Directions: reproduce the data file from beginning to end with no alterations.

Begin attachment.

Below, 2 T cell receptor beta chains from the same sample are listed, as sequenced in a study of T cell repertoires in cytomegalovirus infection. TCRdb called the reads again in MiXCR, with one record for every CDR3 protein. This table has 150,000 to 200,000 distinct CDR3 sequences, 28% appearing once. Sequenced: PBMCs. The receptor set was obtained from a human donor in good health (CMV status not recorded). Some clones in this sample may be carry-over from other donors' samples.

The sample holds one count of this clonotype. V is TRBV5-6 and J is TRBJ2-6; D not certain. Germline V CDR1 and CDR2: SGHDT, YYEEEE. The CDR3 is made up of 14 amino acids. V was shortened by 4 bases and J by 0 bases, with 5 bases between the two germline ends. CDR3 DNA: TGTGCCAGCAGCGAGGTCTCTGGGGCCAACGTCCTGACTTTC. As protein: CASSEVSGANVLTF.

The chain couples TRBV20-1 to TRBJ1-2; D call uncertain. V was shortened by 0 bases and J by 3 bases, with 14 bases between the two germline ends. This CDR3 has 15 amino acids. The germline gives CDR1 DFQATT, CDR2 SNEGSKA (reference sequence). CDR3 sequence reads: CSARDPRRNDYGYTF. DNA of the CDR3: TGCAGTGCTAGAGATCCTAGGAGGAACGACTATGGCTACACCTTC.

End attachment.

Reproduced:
Below, 2 T cell receptor beta chains from the same sample are listed, as sequenced in a study of T cell repertoires in cytomegalovirus infection. TCRdb called the reads again in MiXCR, with one record for every CDR3 protein. This table has 150,000 to 200,000 distinct CDR3 sequences, 28% appearing once. Sequenced: PBMCs. The receptor set was obtained from a human donor in good health (CMV status not recorded). Some clones in this sample may be carry-over from other donors' samples.

The sample holds one count of this clonotype. V is TRBV5-6 and J is TRBJ2-6; D not certain. Germline V CDR1 and CDR2: SGHDT, YYEEEE. The CDR3 is made up of 14 amino acids. V was shortened by 4 bases and J by 0 bases, with 5 bases between the two germline ends. CDR3 DNA: TGTGCCAGCAGCGAGGTCTCTGGGGCCAACGTCCTGACTTTC. As protein: CASSEVSGANVLTF.

The chain couples TRBV20-1 to TRBJ1-2; D call uncertain. V was shortened by 0 bases and J by 3 bases, with 14 bases between the two germline ends. This CDR3 has 15 amino acids. The germline gives CDR1 DFQATT, CDR2 SNEGSKA (reference sequence). CDR3 sequence reads: CSARDPRRNDYGYTF. DNA of the CDR3: TGCAGTGCTAGAGATCCTAGGAGGAACGACTATGGCTACACCTTC.